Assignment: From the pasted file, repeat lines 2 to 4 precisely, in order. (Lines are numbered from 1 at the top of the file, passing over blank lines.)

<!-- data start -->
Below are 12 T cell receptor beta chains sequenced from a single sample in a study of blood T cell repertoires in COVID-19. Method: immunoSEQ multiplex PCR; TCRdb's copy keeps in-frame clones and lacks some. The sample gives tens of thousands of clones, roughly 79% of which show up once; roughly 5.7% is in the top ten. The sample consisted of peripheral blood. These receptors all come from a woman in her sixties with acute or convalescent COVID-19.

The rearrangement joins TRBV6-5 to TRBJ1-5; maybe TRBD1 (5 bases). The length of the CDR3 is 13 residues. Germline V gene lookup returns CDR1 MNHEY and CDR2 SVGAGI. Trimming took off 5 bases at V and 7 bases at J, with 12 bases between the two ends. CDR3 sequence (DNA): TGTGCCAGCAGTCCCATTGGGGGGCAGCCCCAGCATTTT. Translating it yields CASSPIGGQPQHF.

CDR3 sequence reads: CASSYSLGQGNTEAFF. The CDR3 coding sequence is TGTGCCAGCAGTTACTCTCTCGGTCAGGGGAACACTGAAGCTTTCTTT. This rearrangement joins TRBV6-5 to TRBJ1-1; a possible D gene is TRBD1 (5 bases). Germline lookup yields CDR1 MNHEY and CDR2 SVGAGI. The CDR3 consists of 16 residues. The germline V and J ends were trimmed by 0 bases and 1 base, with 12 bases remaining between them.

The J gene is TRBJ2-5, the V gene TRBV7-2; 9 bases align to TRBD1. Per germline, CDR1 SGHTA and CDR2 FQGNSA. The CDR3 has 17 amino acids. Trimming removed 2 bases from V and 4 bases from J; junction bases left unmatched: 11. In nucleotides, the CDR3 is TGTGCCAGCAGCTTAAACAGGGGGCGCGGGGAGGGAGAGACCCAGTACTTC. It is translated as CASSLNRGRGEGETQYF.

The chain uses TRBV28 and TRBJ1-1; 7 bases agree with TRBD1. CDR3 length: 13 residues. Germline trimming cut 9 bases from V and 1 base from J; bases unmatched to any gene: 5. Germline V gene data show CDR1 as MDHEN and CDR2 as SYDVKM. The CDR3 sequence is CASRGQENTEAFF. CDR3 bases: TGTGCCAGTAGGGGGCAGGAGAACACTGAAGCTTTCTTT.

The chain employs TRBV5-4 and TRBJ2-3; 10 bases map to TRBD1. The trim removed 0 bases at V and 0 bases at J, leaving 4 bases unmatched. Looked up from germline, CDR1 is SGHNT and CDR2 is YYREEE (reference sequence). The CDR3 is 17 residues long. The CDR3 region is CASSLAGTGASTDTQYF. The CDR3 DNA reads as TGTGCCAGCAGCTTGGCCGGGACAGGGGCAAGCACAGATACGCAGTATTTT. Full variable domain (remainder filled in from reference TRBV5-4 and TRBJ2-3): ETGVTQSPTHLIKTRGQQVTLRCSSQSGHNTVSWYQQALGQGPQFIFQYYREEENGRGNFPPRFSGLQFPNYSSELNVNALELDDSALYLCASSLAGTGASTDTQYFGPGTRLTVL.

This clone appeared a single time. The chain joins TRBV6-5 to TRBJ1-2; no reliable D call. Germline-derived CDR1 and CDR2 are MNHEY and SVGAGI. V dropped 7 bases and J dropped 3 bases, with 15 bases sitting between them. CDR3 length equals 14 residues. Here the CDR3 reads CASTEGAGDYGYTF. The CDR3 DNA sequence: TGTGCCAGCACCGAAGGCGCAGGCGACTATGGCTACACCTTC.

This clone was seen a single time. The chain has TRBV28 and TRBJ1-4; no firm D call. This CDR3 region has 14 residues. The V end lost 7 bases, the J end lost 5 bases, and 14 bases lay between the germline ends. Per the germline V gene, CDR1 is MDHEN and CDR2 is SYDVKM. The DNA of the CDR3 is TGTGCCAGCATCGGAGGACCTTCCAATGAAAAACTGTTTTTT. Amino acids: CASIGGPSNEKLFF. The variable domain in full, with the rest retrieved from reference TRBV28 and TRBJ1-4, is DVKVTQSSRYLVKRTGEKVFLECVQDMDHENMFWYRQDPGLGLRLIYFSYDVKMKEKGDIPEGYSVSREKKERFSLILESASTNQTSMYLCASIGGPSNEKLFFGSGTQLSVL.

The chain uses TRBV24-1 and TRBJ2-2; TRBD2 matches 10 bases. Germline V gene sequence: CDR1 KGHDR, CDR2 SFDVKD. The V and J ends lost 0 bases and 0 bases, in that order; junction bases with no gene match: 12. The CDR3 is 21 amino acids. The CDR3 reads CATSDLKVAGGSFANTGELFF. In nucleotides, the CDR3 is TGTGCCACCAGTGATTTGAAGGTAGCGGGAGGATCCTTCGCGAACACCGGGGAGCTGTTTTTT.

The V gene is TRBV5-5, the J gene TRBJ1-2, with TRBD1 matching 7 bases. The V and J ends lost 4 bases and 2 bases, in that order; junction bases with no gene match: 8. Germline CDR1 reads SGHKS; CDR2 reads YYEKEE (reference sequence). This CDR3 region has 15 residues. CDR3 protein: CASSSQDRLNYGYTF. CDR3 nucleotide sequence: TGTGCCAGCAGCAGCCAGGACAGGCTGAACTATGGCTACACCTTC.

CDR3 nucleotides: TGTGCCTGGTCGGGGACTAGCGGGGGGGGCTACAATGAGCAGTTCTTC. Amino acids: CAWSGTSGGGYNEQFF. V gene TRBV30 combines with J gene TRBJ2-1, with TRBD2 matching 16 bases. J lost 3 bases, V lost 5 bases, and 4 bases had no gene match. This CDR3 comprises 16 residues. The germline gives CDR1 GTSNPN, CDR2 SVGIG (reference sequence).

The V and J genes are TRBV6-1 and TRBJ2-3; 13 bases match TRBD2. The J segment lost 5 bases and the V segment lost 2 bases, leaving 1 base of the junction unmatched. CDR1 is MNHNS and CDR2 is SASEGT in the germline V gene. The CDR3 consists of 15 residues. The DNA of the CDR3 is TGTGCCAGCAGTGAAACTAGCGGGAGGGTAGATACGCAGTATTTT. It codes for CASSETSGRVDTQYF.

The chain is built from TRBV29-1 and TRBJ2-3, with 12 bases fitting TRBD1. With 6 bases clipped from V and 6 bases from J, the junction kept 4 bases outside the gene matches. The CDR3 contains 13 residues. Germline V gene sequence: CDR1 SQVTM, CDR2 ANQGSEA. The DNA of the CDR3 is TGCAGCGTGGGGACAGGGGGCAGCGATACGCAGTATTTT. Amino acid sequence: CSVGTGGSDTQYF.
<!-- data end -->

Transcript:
The rearrangement joins TRBV6-5 to TRBJ1-5; maybe TRBD1 (5 bases). The length of the CDR3 is 13 residues. Germline V gene lookup returns CDR1 MNHEY and CDR2 SVGAGI. Trimming took off 5 bases at V and 7 bases at J, with 12 bases between the two ends. CDR3 sequence (DNA): TGTGCCAGCAGTCCCATTGGGGGGCAGCCCCAGCATTTT. Translating it yields CASSPIGGQPQHF.

CDR3 sequence reads: CASSYSLGQGNTEAFF. The CDR3 coding sequence is TGTGCCAGCAGTTACTCTCTCGGTCAGGGGAACACTGAAGCTTTCTTT. This rearrangement joins TRBV6-5 to TRBJ1-1; a possible D gene is TRBD1 (5 bases). Germline lookup yields CDR1 MNHEY and CDR2 SVGAGI. The CDR3 consists of 16 residues. The germline V and J ends were trimmed by 0 bases and 1 base, with 12 bases remaining between them.

The J gene is TRBJ2-5, the V gene TRBV7-2; 9 bases align to TRBD1. Per germline, CDR1 SGHTA and CDR2 FQGNSA. The CDR3 has 17 amino acids. Trimming removed 2 bases from V and 4 bases from J; junction bases left unmatched: 11. In nucleotides, the CDR3 is TGTGCCAGCAGCTTAAACAGGGGGCGCGGGGAGGGAGAGACCCAGTACTTC. It is translated as CASSLNRGRGEGETQYF.